Trump at campaign speech: 'That could be a Mexican plane up there ready to attack'

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Donald Trump took a moment during a rally to offer a tongue-and-cheek warning as a plane flew over an outdoor rally in New Hampshire: Mexico could be getting ready to attack.

Speaking about free trade outside the closed Osram Sylvania plant, he praised Mexico's leaders as "so much smarter, so much sharper" than those in the U.S., he seemed to spot the plane.

He said, "In fact, that could be a Mexican plane up there. They're getting ready to attack."

His quip was greeted with laughter from the Manchester crowd, at a rally about 2,200 miles north of the Mexican border.

Trump used the factory in Manchester, which closed in 2014 and moved some of the 139 jobs moved to a plant in Mexico, as an example of the human toll of trade deals like NAFTA. And he put the blame solely on his Democratic rival Hillary Clinton and her husband, former Bill Clinton, who signed the deal.

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"This legacy is largely due – and you could actually say entirely due – to NAFTA," he said, adding: "The real Clinton Global Initiative is their economic plan to ship America's jobs overseas."

However, a spokesman for Osram said Thursday the company did not shift jobs to Mexico due to any free trade agreements, including NAFTA. Instead, spokesman Glen Gracia said, the shift was a response to declining demand for traditional lighting products that were produced at the Manchester, New Hampshire facility. Gracia said the company transferred production for those products to Juarez, Mexico, and Foshan, China.

Osram still has two plants open in New Hampshire, employing about 850 people, Gracia said.

The Energy Independence and Security Act, signed by President George W. Bush in 2007, is part of what led to the use of more energy-efficient lighting and caused the lower demand in products made at the Osram plant, Gracia said.

Trump argued that some incentives, such as interest-free loans, that have been used to keep companies in the country are ineffective. Instead, he's proposing a 35 percent tariff on goods like car parts and air conditioners produced by companies that ship jobs overseas.

"We're either going to keep 'em here or we're going to make a hell of a lot of money. It's very simple," he said. "And they're going to regret that they ever moved."

Trump made the case that, while his policies would most likely lead to price increases, more and higher-paying jobs would compensate.

"When you forced workers in America to compete with workers earning $1 a day overseas, our whole standard of living goes down," he said.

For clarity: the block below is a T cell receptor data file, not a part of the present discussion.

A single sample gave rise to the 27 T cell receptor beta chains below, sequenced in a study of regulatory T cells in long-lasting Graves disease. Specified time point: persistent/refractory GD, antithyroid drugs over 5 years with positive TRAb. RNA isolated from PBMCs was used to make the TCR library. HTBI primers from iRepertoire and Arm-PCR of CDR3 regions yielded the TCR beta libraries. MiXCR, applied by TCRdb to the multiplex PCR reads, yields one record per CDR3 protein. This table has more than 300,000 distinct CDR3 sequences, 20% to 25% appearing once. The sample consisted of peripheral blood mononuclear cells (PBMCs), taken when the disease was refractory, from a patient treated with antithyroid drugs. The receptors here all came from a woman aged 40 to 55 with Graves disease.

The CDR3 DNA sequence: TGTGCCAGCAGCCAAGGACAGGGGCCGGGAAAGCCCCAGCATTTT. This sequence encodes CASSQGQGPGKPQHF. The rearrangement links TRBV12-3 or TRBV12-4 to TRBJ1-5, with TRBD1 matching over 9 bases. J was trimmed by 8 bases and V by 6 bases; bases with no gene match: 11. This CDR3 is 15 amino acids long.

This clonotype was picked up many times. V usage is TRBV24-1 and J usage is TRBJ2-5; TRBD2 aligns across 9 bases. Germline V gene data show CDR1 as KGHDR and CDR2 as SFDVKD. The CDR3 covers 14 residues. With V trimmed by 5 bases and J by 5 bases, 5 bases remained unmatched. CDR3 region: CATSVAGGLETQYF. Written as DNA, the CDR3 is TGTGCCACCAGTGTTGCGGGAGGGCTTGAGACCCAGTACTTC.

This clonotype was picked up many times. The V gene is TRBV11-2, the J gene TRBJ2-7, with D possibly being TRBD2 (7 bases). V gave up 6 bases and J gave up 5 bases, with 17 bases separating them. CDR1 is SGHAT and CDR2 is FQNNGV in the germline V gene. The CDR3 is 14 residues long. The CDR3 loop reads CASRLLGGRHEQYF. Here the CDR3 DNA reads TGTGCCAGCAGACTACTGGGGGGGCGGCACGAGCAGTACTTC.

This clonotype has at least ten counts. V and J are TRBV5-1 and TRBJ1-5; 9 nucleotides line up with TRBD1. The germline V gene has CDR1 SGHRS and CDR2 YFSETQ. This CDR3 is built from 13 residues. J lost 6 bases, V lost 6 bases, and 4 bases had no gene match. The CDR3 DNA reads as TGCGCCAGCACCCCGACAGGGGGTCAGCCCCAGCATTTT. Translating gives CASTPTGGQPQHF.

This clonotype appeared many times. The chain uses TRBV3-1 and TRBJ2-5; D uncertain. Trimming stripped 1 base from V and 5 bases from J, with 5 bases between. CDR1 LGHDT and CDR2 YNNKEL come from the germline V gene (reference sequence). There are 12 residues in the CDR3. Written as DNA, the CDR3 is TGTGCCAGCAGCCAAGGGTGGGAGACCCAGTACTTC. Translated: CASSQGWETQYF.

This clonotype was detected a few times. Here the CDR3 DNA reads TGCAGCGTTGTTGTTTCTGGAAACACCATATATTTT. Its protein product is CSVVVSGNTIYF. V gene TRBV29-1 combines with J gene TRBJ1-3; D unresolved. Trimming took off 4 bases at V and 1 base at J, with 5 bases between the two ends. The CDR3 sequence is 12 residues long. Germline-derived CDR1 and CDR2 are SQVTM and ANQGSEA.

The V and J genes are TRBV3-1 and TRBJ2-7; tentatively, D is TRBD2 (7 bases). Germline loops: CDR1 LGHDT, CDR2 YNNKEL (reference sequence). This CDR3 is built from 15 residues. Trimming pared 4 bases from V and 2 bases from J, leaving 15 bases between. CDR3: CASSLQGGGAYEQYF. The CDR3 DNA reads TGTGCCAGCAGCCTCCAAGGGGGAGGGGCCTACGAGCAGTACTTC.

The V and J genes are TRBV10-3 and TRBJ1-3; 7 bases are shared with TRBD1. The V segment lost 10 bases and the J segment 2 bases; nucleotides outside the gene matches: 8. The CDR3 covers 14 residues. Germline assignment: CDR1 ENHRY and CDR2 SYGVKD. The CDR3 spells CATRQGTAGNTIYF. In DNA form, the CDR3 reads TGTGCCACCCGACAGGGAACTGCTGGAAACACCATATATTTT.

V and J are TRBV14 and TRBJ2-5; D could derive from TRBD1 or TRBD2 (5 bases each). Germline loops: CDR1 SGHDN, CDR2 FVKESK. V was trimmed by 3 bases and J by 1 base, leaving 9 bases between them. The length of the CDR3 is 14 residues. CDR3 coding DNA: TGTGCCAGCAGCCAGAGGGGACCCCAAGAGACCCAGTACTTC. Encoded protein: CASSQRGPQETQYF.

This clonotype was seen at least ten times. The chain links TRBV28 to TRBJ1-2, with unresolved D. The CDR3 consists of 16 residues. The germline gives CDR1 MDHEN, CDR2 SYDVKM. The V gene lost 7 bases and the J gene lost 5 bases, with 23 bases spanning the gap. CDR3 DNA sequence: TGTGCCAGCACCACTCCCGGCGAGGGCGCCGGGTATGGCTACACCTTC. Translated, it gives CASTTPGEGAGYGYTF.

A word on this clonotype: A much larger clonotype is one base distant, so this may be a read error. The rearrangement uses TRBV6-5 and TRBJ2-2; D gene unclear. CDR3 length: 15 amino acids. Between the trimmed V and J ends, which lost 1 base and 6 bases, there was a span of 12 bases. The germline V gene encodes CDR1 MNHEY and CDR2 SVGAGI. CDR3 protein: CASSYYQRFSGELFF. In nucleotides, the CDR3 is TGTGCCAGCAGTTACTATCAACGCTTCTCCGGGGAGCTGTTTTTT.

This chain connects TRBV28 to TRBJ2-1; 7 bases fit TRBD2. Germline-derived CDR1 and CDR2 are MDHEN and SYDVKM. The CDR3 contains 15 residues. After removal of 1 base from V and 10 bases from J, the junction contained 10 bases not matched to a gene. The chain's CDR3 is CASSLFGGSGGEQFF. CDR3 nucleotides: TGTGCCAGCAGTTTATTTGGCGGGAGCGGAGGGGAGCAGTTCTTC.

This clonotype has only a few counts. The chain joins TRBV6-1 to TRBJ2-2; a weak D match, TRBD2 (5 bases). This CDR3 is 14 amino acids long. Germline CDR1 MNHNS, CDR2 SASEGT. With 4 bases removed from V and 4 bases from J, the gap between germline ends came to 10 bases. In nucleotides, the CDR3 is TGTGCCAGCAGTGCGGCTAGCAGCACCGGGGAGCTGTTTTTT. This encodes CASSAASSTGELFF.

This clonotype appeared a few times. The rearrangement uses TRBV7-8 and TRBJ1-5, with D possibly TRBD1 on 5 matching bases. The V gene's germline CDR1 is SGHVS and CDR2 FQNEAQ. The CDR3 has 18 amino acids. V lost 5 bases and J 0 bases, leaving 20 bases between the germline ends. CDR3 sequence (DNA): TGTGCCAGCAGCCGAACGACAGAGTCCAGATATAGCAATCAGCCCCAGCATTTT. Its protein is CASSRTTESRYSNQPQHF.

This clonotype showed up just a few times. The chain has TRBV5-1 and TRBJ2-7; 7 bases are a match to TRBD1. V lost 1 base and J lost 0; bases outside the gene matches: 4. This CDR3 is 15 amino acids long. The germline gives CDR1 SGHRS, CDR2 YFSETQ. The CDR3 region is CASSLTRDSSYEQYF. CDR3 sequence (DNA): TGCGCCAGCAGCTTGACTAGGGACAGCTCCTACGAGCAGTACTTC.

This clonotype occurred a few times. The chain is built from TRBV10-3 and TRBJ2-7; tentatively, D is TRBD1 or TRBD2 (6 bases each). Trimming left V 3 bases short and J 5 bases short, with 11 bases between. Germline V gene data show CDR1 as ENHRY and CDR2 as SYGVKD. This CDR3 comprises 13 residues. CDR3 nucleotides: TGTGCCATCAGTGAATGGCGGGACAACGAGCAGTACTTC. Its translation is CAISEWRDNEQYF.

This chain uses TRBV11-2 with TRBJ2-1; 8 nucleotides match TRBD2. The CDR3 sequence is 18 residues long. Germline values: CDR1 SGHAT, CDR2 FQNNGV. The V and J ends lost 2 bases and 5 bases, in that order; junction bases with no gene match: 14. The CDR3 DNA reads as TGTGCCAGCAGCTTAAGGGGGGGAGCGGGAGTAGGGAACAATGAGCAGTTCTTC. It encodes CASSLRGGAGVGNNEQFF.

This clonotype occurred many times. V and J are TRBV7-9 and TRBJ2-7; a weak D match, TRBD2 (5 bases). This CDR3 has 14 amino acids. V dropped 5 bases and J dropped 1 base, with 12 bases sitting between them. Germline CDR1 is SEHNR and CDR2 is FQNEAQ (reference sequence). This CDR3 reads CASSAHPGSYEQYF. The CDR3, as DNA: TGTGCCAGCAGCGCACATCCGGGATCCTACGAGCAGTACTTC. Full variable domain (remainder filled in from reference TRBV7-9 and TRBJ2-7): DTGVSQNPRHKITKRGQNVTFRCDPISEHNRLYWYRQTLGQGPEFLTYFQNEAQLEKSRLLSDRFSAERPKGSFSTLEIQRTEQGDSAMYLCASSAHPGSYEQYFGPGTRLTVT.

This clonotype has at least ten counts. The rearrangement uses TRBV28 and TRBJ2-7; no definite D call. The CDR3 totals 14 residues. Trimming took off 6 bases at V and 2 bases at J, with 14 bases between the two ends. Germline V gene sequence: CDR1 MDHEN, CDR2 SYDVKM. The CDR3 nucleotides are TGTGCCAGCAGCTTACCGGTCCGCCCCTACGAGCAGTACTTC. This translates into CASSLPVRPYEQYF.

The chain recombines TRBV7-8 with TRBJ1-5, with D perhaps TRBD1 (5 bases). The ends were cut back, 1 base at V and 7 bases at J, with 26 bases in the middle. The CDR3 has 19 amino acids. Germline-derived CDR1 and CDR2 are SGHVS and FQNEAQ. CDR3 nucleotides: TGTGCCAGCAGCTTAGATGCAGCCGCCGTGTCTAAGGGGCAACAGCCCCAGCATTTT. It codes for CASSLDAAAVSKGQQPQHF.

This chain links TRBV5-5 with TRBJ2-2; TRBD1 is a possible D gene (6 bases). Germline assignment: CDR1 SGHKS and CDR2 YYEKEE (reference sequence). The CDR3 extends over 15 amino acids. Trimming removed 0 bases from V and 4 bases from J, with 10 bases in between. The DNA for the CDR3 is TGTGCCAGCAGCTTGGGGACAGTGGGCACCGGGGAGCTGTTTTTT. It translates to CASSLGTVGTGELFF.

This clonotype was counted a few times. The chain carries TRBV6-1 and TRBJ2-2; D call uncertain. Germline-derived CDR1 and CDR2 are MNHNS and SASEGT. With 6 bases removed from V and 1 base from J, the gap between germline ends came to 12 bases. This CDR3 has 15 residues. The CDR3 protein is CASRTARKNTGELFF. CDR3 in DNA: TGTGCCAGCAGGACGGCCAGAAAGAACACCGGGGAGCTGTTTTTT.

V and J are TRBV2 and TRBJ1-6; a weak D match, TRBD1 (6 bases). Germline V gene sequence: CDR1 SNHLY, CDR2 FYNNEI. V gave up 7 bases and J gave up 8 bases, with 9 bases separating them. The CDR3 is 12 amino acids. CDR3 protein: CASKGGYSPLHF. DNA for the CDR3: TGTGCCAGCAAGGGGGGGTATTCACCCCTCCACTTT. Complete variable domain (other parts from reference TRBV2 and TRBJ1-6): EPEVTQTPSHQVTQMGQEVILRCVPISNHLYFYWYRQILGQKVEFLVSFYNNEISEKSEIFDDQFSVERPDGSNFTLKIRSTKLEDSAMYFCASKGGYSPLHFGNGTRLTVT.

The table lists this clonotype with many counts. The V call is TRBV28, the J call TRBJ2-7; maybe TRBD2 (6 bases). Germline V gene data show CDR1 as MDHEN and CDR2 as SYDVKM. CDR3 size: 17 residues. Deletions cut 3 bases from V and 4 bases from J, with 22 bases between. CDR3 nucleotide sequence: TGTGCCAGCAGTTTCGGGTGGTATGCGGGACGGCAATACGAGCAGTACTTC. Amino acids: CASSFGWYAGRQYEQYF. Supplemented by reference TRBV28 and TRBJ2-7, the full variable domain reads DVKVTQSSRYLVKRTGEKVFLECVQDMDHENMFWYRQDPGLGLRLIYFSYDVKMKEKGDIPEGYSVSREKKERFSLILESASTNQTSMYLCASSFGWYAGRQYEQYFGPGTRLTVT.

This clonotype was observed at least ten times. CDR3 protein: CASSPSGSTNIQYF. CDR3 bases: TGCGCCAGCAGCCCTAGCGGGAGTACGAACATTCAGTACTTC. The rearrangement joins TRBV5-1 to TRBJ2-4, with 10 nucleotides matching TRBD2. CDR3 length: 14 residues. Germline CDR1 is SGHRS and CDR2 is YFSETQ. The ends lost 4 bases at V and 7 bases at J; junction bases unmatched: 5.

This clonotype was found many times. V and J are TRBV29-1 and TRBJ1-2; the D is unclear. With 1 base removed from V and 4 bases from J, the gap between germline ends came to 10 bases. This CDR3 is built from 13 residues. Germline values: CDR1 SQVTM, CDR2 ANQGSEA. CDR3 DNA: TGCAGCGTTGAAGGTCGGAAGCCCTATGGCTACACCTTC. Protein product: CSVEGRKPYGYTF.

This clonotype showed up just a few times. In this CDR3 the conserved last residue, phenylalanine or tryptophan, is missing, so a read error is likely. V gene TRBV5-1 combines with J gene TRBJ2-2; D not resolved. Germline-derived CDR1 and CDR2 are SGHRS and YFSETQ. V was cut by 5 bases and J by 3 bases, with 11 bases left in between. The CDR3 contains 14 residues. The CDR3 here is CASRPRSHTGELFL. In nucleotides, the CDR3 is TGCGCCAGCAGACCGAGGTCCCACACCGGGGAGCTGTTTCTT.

"We're better off paying a little bit more and having jobs," he added. "It's a much better system. The way it used to be."

But polling shows that the vast majority of Americans say they prefer lower prices instead of paying a premium for items labeled "Made in the USA." A recent Associated Press-GfK poll found that, when asked to choose between $50 pants made in another country or an $85 pair made in the United States, 67 percent of respondents chose the cheaper pair. Only 30 percent would pony up for the more expensive American-made goods.

Asked during the question-and-answer session whether he would push for a cultural change to that calculus, Trump embraced the idea.

"Our people should have more pride in buying made in the USA," he said.

Democratic groups were quick to point out that Trump's own clothing line, including shirts, ties and cologne, is manufactured in countries like Mexico, China, and Bangladesh. Trump has said in the past that current conditions make it "almost impossible for American companies to compete."

Critics have taken issue with Trump's portrayal of trade as the ultimate boogeyman. While it's true that manufacturing is in rapid decline — with 4.5 million manufacturing jobs lost since NAFTA took effect in 1994 — it's not easy to assign blame. In a report last year, the Congressional Research Service concluded that NAFTA's effect on the nation's economy "appears to have been relatively small." Technology is likely the bigger culprit for job losses; robots and other machines make it possible to produce more with fewer workers.

Levying tariffs would probably require congressional approval and could set off a trade war.

Trump was also asked questions on other topics. One came from a man who said he was opposed to "wasting" military efforts in the Middle East on behalf of "Zionist Israel."

Trump, who has sometimes been slow to shut down provocative questions, was quick to call Israel as a "very important ally" and vowed "to protect them 100 percent."

He also received a question from a woman who argued that more veterans should be put in charge of border security and the TSA.

Why not "get rid of all the 'heejabies' they wear at TSA?" the woman, who gave her name as Cathie Chevalier, asked — apparently referring to hijabs worn by some Muslim women. "I've seen them myself."

"I understand," Trump told her. "And we are looking at that. We're looking into a lot of things," he said.

Based on reporting by The Associated Press.

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